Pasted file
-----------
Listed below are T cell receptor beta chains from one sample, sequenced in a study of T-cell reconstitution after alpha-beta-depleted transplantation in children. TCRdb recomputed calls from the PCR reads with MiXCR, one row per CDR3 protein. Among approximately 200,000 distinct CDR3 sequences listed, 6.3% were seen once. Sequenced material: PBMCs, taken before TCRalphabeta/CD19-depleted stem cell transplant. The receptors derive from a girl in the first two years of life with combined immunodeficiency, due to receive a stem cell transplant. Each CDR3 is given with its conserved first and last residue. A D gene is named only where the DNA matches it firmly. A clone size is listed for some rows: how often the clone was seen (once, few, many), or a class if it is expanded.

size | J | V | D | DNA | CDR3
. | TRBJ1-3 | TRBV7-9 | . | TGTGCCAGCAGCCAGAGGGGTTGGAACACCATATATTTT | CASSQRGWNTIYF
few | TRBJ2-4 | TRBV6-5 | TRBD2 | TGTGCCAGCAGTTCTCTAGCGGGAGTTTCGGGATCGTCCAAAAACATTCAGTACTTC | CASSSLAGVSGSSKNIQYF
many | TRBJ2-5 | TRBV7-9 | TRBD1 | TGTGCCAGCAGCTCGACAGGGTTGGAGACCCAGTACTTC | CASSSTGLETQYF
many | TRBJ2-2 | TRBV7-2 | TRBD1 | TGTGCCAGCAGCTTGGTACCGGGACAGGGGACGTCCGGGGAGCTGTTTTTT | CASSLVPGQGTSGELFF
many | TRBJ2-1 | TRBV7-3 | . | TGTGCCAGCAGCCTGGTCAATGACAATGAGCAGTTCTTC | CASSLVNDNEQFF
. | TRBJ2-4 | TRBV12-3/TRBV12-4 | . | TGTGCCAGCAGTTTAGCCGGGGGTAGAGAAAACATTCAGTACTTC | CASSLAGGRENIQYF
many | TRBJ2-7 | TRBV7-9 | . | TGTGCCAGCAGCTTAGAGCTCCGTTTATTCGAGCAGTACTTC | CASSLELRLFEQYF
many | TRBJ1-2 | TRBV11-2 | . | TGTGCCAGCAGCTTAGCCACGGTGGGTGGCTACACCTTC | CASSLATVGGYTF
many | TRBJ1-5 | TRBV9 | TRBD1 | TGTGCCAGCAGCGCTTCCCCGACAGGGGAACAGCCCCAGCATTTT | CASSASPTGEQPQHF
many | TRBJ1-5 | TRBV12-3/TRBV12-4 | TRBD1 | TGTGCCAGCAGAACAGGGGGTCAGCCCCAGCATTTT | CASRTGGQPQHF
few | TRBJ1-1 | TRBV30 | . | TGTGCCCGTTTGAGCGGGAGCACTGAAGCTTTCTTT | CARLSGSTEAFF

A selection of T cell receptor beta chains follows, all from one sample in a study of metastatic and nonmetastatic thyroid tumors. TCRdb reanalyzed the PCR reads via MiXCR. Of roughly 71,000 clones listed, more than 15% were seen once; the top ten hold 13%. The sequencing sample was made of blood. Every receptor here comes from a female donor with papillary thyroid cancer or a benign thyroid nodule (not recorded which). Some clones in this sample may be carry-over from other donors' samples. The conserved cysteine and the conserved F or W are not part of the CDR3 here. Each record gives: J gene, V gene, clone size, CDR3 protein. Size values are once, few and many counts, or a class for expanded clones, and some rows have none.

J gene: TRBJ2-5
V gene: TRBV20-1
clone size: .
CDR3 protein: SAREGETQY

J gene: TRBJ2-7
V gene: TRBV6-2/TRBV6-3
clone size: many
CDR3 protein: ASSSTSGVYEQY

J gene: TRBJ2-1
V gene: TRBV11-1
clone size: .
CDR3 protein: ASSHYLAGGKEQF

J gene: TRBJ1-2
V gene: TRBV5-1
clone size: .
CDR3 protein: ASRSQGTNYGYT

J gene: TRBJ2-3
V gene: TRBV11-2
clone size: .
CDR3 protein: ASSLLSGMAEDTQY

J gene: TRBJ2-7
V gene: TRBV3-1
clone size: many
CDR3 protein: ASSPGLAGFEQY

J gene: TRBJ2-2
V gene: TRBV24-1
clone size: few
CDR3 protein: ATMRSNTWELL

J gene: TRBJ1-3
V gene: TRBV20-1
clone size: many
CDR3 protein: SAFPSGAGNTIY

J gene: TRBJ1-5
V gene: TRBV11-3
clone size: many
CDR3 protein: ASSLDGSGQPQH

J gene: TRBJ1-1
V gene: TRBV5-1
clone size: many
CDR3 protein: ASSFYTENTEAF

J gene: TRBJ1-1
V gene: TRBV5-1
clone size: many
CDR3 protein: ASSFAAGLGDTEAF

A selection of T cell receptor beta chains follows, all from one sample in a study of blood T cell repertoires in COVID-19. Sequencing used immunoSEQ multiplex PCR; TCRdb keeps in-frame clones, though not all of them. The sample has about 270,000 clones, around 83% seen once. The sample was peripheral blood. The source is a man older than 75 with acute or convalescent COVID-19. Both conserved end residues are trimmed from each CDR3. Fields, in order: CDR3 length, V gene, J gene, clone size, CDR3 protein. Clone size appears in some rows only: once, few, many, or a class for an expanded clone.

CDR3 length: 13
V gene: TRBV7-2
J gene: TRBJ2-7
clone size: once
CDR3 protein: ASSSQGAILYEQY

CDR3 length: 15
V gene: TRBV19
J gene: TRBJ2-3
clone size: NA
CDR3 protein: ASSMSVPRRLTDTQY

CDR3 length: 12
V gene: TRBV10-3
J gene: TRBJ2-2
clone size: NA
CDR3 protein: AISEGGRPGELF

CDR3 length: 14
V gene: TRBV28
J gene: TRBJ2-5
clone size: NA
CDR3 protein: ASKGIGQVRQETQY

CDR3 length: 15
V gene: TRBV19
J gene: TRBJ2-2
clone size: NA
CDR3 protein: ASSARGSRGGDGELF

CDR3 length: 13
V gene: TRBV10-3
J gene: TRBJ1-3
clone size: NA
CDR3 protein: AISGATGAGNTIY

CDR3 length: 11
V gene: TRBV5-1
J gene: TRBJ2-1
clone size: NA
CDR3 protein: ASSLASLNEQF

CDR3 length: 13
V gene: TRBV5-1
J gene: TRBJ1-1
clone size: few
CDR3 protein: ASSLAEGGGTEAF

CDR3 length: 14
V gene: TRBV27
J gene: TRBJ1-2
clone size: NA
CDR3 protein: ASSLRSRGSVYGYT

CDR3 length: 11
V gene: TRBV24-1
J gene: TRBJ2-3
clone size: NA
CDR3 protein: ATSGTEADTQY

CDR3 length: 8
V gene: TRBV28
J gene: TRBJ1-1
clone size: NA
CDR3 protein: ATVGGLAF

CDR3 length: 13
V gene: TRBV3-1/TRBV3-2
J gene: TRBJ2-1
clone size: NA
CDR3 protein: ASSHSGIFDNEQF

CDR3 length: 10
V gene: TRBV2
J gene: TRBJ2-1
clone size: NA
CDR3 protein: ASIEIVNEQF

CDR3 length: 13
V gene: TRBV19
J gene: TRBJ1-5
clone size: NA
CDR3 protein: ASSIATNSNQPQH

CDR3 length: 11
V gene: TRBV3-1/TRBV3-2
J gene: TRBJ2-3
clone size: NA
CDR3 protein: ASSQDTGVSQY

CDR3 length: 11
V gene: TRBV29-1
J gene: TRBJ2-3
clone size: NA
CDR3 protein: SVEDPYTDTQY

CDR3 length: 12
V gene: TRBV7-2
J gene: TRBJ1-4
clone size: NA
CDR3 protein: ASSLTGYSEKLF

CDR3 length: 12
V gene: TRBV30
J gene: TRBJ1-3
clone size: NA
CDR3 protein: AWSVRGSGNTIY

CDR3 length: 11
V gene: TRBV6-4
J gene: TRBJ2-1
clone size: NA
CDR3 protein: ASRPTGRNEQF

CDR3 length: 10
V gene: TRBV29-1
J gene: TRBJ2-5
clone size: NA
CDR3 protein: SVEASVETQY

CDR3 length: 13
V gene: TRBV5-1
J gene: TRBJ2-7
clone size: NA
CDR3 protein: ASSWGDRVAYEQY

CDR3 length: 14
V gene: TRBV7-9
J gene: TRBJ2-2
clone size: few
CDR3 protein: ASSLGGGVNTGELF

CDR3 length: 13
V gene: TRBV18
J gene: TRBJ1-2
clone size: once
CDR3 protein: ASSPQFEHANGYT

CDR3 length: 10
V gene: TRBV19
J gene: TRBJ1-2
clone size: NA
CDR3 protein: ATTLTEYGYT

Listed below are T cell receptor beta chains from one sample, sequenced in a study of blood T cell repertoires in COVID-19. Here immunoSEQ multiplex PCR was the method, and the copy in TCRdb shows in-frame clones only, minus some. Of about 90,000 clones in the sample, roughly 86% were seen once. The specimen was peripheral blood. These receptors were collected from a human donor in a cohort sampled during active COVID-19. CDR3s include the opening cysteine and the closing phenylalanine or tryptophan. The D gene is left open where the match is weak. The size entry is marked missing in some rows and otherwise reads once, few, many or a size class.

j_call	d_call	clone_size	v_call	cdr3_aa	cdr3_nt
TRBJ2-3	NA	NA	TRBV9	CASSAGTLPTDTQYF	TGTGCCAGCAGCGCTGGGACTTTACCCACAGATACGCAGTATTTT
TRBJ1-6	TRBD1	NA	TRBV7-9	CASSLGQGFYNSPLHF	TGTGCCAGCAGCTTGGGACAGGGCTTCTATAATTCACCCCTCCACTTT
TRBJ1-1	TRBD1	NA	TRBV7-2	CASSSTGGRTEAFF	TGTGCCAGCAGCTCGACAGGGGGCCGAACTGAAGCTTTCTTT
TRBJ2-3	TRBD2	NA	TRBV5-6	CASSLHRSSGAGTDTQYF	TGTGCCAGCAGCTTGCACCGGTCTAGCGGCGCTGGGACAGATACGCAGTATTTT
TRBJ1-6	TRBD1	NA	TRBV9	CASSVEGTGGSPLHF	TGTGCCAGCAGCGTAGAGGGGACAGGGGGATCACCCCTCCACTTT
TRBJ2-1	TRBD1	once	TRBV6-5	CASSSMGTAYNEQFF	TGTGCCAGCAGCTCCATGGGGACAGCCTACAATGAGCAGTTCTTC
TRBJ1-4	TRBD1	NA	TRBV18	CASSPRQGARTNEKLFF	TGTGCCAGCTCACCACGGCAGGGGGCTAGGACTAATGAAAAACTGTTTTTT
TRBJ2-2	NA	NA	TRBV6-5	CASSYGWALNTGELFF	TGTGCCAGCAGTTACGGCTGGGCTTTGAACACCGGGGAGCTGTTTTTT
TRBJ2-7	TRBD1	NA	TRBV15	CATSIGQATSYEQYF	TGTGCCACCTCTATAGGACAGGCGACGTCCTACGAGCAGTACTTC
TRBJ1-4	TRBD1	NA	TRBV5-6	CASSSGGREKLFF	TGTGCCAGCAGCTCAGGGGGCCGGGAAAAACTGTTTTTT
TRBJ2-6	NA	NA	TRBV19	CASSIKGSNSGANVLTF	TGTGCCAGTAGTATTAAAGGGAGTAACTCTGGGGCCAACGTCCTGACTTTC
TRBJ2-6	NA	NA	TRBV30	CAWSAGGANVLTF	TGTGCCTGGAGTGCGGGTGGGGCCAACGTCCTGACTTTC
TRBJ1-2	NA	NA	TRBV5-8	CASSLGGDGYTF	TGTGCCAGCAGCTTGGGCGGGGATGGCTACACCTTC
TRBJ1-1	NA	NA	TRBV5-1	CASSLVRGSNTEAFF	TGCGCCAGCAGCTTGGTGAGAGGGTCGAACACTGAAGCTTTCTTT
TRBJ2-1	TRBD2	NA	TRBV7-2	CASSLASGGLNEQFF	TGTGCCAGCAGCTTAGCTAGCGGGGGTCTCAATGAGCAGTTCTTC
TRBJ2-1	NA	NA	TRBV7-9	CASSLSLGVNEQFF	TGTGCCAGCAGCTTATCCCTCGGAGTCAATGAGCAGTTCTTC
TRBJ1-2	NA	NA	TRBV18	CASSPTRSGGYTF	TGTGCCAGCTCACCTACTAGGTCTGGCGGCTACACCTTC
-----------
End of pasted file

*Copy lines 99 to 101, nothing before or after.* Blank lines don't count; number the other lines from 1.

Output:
CDR3 protein: ASSLAEGGGTEAF

CDR3 length: 14
V gene: TRBV27